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Industrial workplaces are often home to toxic chemicals that are used in manufacturing processes. Each chemical comes with its own risks. It is crucial that site managers and employees are aware of the hazards associated with chemicals and how to prevent accidents. Read on for information on two of the most dangerous chemicals to work with.
This substance is commonly found in commercial and household cleaners, as well as in the petroleum refining process, pharmaceutical production, as a refrigerant and a water disinfectant. As common as it is, though, ammonia presents significant threats to workers who come in contact with the substance on a regular basis.
Ammonia is a corrosive chemical that can cause damage to skin, eyes and lungs when handled improperly. Preventative measures that keep workers safe include wearing protective equipment and masks, but the first step to ammonia safety is education. All members of a team should understand the seriousness of ammonia exposure, and that proper care is of the utmost importance. The amounts and concentrations of ammonia should be tracked diligently, and ammonia should always be stored in cool, dry places. It should also be kept far from chlorine, metals, acids and oxidizers, which can combine with ammonia to create dangerous results.
Individuals working in environments with high levels of ammonia should wear air-supplying respirators and personal protective equipment to stay safe. If a leak does occur, an acrid odor will be released, signaling to employees that something has gone wrong. Gas leak detectors should be in place in order to ensure swift evacuations in case of a leak.
If ammonia is inhaled, individuals may experience coughing, wheezing and shortness of breath. If ingested, ammonia can burn the mouth, throat and stomach, and can have fatal results. In case of exposure, emergency services should be contacted immediately.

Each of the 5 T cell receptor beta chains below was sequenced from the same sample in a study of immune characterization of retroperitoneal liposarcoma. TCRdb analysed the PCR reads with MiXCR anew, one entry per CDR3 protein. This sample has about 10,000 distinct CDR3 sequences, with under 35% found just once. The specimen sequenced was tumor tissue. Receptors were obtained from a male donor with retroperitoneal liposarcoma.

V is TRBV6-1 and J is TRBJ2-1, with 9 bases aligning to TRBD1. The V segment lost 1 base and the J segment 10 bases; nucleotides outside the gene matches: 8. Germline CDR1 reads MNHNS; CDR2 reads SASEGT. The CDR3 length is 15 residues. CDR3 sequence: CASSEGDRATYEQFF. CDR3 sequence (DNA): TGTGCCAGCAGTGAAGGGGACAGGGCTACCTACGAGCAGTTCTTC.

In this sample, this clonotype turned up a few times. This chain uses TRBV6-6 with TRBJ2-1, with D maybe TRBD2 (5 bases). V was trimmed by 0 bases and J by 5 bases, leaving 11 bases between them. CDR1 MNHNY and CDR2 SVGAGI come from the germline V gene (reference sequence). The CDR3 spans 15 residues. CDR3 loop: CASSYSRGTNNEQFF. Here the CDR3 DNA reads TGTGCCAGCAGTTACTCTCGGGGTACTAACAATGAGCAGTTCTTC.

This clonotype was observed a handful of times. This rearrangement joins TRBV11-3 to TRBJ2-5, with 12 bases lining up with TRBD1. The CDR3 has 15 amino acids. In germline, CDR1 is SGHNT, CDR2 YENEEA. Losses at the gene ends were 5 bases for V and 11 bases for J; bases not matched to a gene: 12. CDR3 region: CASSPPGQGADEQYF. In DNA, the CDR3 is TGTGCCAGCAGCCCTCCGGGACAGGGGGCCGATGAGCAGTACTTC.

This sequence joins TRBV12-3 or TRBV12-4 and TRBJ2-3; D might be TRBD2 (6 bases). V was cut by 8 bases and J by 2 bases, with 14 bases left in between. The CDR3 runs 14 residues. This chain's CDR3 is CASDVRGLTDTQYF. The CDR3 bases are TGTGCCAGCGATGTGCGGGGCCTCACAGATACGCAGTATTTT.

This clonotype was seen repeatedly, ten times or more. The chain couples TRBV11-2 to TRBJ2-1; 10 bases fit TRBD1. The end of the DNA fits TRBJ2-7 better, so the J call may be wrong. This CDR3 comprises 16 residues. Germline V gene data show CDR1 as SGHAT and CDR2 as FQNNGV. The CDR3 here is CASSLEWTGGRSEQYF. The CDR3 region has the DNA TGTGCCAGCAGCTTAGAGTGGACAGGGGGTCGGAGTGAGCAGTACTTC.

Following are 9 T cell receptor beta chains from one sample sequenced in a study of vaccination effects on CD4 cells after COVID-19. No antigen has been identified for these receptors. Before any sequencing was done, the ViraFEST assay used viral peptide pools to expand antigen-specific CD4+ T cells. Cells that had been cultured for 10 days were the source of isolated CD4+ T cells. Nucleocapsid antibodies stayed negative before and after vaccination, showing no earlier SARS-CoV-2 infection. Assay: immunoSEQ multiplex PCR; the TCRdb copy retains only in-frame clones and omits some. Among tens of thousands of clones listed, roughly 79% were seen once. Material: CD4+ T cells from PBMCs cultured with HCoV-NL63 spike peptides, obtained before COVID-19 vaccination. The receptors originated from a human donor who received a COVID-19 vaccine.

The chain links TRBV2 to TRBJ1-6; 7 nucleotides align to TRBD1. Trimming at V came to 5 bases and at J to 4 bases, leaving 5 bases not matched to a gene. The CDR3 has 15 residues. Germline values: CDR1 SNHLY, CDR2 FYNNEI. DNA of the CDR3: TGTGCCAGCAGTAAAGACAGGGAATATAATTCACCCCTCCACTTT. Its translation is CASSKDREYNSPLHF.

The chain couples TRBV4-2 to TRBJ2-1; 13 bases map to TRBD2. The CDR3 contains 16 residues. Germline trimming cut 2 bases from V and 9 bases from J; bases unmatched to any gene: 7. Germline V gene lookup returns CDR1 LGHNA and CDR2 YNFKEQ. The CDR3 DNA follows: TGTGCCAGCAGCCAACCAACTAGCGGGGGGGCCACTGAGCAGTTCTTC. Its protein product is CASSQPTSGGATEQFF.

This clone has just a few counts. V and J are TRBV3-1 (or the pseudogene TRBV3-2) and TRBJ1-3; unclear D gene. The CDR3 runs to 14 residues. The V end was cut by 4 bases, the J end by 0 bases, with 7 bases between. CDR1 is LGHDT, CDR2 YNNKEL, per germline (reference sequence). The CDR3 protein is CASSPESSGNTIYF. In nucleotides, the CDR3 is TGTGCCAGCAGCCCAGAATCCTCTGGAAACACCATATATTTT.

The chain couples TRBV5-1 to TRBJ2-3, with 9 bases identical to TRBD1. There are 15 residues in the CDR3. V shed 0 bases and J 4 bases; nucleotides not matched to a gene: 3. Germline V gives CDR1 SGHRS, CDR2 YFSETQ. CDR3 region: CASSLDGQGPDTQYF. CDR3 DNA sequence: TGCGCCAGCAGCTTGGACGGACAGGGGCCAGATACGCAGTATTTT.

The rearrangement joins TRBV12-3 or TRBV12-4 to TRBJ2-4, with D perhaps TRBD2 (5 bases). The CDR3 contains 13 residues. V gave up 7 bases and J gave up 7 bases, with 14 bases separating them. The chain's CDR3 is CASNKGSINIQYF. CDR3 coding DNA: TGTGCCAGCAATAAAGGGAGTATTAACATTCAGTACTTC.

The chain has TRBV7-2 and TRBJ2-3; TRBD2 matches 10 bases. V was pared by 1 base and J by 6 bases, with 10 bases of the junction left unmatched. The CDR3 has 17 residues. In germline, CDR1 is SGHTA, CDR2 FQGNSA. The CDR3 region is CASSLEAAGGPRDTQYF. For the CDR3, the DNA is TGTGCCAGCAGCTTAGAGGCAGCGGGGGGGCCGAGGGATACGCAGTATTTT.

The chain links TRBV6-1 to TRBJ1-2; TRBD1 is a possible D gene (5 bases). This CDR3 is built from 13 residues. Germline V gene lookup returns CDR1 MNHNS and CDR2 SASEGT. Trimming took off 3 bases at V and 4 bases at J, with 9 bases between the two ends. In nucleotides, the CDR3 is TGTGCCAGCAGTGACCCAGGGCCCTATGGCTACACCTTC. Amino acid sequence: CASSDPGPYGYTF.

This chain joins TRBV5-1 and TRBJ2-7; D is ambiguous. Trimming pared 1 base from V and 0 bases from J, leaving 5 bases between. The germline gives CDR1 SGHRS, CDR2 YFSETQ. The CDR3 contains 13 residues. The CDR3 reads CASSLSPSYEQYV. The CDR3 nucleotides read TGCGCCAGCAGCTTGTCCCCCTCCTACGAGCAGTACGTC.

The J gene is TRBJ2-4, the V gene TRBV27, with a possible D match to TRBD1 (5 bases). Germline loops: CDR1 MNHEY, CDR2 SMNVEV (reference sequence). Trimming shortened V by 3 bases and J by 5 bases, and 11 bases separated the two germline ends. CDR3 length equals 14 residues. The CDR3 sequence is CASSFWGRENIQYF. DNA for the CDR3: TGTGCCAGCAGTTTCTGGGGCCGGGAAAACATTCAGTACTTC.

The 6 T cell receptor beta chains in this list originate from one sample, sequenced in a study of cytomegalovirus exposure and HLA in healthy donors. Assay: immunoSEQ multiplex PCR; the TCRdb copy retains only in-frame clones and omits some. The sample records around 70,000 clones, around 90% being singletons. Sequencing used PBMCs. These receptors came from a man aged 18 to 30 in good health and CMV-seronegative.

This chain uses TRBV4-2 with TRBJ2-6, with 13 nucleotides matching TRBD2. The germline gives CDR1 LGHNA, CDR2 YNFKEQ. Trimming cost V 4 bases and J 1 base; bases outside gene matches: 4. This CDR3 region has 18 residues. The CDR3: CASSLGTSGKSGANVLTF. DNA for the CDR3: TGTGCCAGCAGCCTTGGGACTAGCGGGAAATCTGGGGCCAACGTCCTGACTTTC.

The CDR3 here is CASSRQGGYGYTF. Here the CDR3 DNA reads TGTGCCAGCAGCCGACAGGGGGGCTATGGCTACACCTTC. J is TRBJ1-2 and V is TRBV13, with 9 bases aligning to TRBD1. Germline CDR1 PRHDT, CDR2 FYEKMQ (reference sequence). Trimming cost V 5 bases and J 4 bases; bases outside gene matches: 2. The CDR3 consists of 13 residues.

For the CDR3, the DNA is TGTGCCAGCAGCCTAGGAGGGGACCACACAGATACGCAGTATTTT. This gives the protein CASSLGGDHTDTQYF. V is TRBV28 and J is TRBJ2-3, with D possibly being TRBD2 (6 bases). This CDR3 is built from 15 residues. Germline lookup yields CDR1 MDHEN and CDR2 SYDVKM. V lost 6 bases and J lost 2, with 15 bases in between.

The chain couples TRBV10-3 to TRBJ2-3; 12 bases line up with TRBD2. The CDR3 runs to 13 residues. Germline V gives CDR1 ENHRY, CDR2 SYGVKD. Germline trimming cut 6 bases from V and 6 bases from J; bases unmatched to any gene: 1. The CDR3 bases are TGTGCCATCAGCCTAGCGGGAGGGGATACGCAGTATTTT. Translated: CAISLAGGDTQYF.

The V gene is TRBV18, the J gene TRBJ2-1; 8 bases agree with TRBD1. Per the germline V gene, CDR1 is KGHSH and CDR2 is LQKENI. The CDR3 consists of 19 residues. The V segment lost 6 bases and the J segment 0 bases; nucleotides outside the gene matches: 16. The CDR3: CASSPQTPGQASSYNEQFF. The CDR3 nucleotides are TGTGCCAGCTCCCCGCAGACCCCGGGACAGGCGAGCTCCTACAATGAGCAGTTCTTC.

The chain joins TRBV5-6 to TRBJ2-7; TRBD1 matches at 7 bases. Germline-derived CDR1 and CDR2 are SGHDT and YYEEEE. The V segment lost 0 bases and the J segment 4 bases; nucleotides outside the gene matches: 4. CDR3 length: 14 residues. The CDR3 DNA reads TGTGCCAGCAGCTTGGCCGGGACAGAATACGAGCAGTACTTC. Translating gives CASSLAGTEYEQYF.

This toxic chemical is often used to make fertilizer and explosives, and to clean metals. Handling this substance is dangerous and must be done with care, as nitric acid is highly corrosive and can cause serious damage to the human body.
To prevent accidental exposure, airborne chemical concentrations should be regularly monitored, and all employees who work with nitric acid should be instructed to wash their hands frequently, especially before eating, drinking, smoking or using cosmetics. Heavy gloves should be worn, as well as impact-resistant goggles when working with the fumes. In the case of corrosive chemicals such as nitric acid, face shields should be worn along with goggles as an added and necessary level of protection.
Eyewash stations and emergency showers should be present in the workplace in case of exposure. If nitric acid enters the eye, emergency services should be contacted immediately and an individual should use large amounts of water for at least 30 minutes to flush out the substance. Contact lenses should be taken out and an employee should lift both upper and lower lids to ensure proper washing.
If skin is contaminated, clothing should be removed quickly and the affected person should shower immediately to reduce risk of injury.
When a worker is exposed to nitric acid through inhalation, they should immediately be evacuated from the premises and an ambulance should be called at once. Because of the high levels of toxicity in nitric acid, a poisoned worker may need rescue breathing or CPR if their heart has stopped.
Industrial Safety News brought to you by Safety Systems Technology, Inc., leaders in fire and gas detection systems.